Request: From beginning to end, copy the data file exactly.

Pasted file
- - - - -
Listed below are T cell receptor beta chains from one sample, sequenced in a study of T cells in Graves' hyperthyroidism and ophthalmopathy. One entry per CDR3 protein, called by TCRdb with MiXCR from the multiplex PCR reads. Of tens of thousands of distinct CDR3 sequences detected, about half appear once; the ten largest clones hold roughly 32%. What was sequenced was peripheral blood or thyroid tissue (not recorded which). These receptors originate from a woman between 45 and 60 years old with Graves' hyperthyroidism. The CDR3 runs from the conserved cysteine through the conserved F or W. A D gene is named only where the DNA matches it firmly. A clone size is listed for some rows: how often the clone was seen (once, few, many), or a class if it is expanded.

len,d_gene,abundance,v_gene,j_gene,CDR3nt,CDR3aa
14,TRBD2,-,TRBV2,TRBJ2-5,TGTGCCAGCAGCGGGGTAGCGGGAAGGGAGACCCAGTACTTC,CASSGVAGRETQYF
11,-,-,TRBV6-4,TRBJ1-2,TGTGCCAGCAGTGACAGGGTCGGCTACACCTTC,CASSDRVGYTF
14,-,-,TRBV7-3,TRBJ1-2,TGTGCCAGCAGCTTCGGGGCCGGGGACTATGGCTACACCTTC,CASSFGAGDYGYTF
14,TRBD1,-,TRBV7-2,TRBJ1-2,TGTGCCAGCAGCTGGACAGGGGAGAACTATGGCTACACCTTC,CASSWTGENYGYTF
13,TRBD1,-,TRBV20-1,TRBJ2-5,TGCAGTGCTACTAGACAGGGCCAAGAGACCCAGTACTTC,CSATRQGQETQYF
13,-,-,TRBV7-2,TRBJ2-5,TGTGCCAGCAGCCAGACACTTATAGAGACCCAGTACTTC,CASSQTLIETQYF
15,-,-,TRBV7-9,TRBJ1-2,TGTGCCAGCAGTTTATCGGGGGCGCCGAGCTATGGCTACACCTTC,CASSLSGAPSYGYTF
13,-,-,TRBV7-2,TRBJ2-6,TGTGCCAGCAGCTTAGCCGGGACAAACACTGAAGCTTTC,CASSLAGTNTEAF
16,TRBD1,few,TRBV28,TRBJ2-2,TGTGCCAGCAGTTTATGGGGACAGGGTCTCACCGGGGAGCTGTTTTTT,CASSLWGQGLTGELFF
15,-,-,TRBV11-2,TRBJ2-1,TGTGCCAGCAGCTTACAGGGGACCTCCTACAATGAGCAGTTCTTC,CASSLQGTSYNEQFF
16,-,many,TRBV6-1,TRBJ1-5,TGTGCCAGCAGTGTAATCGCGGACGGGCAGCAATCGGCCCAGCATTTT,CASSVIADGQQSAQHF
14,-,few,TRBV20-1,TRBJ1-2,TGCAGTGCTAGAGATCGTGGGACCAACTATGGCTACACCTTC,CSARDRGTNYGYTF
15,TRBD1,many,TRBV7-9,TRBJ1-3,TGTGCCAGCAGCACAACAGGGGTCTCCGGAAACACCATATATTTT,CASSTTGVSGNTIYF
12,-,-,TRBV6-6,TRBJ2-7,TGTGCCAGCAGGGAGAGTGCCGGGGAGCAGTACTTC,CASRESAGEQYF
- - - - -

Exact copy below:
Listed below are T cell receptor beta chains from one sample, sequenced in a study of T cells in Graves' hyperthyroidism and ophthalmopathy. One entry per CDR3 protein, called by TCRdb with MiXCR from the multiplex PCR reads. Of tens of thousands of distinct CDR3 sequences detected, about half appear once; the ten largest clones hold roughly 32%. What was sequenced was peripheral blood or thyroid tissue (not recorded which). These receptors originate from a woman between 45 and 60 years old with Graves' hyperthyroidism. The CDR3 runs from the conserved cysteine through the conserved F or W. A D gene is named only where the DNA matches it firmly. A clone size is listed for some rows: how often the clone was seen (once, few, many), or a class if it is expanded.

len,d_gene,abundance,v_gene,j_gene,CDR3nt,CDR3aa
14,TRBD2,-,TRBV2,TRBJ2-5,TGTGCCAGCAGCGGGGTAGCGGGAAGGGAGACCCAGTACTTC,CASSGVAGRETQYF
11,-,-,TRBV6-4,TRBJ1-2,TGTGCCAGCAGTGACAGGGTCGGCTACACCTTC,CASSDRVGYTF
14,-,-,TRBV7-3,TRBJ1-2,TGTGCCAGCAGCTTCGGGGCCGGGGACTATGGCTACACCTTC,CASSFGAGDYGYTF
14,TRBD1,-,TRBV7-2,TRBJ1-2,TGTGCCAGCAGCTGGACAGGGGAGAACTATGGCTACACCTTC,CASSWTGENYGYTF
13,TRBD1,-,TRBV20-1,TRBJ2-5,TGCAGTGCTACTAGACAGGGCCAAGAGACCCAGTACTTC,CSATRQGQETQYF
13,-,-,TRBV7-2,TRBJ2-5,TGTGCCAGCAGCCAGACACTTATAGAGACCCAGTACTTC,CASSQTLIETQYF
15,-,-,TRBV7-9,TRBJ1-2,TGTGCCAGCAGTTTATCGGGGGCGCCGAGCTATGGCTACACCTTC,CASSLSGAPSYGYTF
13,-,-,TRBV7-2,TRBJ2-6,TGTGCCAGCAGCTTAGCCGGGACAAACACTGAAGCTTTC,CASSLAGTNTEAF
16,TRBD1,few,TRBV28,TRBJ2-2,TGTGCCAGCAGTTTATGGGGACAGGGTCTCACCGGGGAGCTGTTTTTT,CASSLWGQGLTGELFF
15,-,-,TRBV11-2,TRBJ2-1,TGTGCCAGCAGCTTACAGGGGACCTCCTACAATGAGCAGTTCTTC,CASSLQGTSYNEQFF
16,-,many,TRBV6-1,TRBJ1-5,TGTGCCAGCAGTGTAATCGCGGACGGGCAGCAATCGGCCCAGCATTTT,CASSVIADGQQSAQHF
14,-,few,TRBV20-1,TRBJ1-2,TGCAGTGCTAGAGATCGTGGGACCAACTATGGCTACACCTTC,CSARDRGTNYGYTF
15,TRBD1,many,TRBV7-9,TRBJ1-3,TGTGCCAGCAGCACAACAGGGGTCTCCGGAAACACCATATATTTT,CASSTTGVSGNTIYF
12,-,-,TRBV6-6,TRBJ2-7,TGTGCCAGCAGGGAGAGTGCCGGGGAGCAGTACTTC,CASRESAGEQYF